The phrase “snake oil” originated with a preparation made from the Chinese Water Snake used by Chinese laborers to treat joint pain. The preparation was promoted in North America by travelling salesmen who often used accomplices in the audience to tout the benefits of the preparation. The snake oil peddlers would scat out of town before their victims caught on to the fact that they were scammed. Today's version of snake oil persists as “computer optimizers.”
More and more of our clients bring their systems in with all sorts of “registry boosters” and “computer optimizers” that are supposed to make your system “run like new again.” Many buy this stuff hoping it will cure whatever ails their computer then end up paying more money to us because the product did not work. Many of these are sold in retail stores and advertised on TV.
Just like the snake oil salesmen from the past, they TV commercials have “happy clients” who tout the benefits of the claims. The products go by names such as “MyFasterPC.com” or “Speed up my System” or “Registry Booster” and many others. These products do “do” a few things to your computer but the things they do are nearly worthless. Among the tasks performed are deleting temporary Internet files, optimizing your registry, deleting cookies and defragmenting your hard drive.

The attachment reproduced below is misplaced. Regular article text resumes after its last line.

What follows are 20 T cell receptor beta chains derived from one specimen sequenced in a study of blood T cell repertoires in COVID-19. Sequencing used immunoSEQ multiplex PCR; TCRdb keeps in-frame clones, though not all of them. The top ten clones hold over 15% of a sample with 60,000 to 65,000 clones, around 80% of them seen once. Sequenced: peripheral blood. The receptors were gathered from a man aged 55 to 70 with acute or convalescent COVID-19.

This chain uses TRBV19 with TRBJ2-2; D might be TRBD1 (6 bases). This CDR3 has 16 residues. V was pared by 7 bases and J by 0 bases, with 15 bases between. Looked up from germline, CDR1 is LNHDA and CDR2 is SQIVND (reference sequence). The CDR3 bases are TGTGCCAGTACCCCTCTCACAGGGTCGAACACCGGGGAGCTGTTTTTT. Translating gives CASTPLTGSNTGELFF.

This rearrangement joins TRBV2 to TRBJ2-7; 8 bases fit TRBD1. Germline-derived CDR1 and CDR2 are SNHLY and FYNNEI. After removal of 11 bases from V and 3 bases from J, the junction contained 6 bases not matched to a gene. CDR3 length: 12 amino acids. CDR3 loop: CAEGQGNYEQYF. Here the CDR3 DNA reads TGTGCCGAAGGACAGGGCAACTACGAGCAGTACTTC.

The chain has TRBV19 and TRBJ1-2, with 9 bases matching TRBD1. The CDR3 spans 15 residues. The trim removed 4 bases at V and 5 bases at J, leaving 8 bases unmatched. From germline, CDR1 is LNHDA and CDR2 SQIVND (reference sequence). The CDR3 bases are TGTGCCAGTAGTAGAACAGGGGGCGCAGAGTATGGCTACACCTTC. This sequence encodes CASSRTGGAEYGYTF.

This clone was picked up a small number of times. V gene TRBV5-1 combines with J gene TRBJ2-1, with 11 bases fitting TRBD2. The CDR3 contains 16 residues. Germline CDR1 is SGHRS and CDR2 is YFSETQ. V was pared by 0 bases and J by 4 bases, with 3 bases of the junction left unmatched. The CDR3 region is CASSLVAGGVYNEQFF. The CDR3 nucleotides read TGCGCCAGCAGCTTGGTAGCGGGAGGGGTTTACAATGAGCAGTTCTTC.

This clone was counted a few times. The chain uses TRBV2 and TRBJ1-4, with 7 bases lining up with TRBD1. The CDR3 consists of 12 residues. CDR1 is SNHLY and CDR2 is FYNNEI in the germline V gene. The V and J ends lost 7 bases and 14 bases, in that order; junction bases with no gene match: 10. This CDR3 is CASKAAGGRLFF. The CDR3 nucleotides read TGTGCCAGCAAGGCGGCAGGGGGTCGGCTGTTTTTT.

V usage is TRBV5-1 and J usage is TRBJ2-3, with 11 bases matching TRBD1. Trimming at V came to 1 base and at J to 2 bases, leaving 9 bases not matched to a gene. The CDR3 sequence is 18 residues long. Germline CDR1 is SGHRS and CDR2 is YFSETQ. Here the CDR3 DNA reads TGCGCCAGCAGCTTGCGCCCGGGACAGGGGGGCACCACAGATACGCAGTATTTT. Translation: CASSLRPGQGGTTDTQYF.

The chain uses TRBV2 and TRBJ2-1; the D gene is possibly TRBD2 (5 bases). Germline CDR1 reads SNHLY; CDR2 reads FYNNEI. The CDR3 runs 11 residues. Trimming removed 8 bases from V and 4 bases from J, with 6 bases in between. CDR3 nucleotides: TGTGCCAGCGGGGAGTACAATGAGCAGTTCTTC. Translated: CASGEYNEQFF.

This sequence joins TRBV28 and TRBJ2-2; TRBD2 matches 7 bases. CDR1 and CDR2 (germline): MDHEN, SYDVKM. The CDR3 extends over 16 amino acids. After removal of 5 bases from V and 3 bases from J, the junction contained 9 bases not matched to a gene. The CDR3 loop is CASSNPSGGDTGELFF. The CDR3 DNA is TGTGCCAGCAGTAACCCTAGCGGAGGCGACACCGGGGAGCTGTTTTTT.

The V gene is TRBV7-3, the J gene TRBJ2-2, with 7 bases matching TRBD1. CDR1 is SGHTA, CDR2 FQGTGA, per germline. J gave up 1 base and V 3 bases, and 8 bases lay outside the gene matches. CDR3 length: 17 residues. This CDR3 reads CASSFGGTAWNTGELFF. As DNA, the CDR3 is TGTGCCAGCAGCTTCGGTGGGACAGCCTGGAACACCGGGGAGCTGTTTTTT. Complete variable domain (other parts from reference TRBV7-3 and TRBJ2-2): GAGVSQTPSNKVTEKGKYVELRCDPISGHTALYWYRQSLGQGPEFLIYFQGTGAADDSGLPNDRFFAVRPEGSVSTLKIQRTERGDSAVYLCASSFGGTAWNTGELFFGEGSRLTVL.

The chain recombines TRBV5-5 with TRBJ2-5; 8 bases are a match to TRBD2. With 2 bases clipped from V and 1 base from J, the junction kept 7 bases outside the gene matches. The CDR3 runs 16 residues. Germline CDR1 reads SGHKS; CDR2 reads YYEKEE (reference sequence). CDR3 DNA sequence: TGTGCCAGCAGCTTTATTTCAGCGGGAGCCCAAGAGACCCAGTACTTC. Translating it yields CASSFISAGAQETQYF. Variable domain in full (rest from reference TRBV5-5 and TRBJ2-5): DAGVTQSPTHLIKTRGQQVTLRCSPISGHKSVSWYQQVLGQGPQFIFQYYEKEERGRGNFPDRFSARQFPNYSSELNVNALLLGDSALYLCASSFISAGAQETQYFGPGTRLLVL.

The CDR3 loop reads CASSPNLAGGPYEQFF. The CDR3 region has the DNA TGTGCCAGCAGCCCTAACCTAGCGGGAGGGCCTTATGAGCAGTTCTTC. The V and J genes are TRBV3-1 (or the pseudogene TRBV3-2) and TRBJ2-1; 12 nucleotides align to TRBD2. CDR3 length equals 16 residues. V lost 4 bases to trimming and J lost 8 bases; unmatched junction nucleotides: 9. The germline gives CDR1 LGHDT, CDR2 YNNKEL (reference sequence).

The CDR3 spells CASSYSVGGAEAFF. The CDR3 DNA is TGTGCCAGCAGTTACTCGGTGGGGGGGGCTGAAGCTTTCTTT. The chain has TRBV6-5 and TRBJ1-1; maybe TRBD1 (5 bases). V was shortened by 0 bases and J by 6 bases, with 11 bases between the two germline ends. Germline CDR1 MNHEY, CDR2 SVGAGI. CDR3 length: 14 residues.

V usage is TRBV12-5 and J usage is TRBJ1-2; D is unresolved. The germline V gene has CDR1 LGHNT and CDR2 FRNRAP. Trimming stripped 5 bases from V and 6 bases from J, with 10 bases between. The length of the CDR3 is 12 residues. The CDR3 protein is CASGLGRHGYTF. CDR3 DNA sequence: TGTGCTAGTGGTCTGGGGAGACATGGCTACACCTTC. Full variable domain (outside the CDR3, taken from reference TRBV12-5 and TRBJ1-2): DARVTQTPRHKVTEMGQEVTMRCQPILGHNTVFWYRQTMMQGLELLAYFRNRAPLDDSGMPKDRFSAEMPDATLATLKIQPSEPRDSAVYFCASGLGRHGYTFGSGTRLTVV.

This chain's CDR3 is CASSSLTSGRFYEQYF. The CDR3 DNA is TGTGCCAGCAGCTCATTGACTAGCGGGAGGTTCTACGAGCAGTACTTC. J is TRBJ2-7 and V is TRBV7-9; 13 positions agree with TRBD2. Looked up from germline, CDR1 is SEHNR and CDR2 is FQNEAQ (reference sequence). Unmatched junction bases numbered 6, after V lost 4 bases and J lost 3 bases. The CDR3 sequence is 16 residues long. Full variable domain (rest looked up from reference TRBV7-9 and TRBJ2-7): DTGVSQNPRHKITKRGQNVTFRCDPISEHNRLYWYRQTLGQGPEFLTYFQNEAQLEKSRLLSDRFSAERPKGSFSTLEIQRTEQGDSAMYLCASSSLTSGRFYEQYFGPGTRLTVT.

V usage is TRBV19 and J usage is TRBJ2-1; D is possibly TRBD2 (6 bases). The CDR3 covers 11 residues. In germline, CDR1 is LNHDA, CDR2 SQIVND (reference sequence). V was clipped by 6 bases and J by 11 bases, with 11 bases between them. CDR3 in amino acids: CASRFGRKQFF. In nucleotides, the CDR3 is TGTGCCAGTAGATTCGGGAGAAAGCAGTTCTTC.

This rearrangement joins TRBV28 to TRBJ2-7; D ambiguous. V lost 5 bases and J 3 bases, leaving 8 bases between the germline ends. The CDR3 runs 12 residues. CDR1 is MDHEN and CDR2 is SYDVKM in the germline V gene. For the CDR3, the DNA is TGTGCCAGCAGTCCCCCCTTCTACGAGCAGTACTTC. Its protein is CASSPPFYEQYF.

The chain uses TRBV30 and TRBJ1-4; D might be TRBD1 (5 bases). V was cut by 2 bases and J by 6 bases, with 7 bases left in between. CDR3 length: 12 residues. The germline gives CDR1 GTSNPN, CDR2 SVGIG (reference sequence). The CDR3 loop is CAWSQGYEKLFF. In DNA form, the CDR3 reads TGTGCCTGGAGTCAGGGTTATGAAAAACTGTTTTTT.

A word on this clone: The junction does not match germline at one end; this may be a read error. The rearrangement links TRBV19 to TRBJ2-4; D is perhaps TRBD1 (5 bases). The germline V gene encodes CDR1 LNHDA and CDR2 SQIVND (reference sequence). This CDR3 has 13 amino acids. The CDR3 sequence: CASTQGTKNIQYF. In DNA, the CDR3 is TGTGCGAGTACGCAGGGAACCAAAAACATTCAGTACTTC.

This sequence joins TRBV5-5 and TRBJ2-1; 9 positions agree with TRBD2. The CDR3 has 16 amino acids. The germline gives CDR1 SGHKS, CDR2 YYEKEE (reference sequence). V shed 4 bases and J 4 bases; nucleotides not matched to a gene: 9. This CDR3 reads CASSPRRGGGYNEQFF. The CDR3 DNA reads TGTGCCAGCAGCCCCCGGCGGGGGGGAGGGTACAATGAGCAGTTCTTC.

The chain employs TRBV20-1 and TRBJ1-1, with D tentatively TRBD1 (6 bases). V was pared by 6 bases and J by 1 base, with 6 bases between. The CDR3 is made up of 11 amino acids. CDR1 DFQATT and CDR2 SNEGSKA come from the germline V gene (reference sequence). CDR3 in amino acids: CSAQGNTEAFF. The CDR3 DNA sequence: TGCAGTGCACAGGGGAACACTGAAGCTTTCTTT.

Let’s take a look at the claims: Deleting “temporary Internet files” is something my technicians do regularly on a computer that has been infected with a virus. After we clean the viruses, remnants of the virus can remain in the temporary Internet files folder and can come back to haunt our clients. The flip side is that temporary Internet files actually speed up your Internet browsing experience. When you visit a website, temporary files are stored on your hard drive so that when you visit the page again, the files are already on your computer and can be fetched quickly rather than re-downloading them to your computer.
Cookies are (usually harmless) small text files that on your computer that often identify your computer to a website. Deleting them will not, in any way, speed up your system.
The Windows Registry is a database on your computer that stores configuration settings and remembers settings for various components and applications. Think of the registry as the brain stem of your computer. The brain stem is not something you want to mess with unless there is a prevailing reason to mess with it. Again, my technicians regularly clean up the registry to address specific errors and viruses issues but, generally, it is best to leave the registry alone if your computer is otherwise running OK.
Many of our clients seem to think “disk defragmenting” is a cure-all for whatever ails a computer. The snake oil salesmen capitalize on this notion. Defragmenting is a process of organizing the data on your hard drive so that it may be accessed quickly. The fact is that older systems running Windows XP might benefit from a defragmentation once every year or three. But newer systems running Vista or Windows 7 actually defragment all by themselves.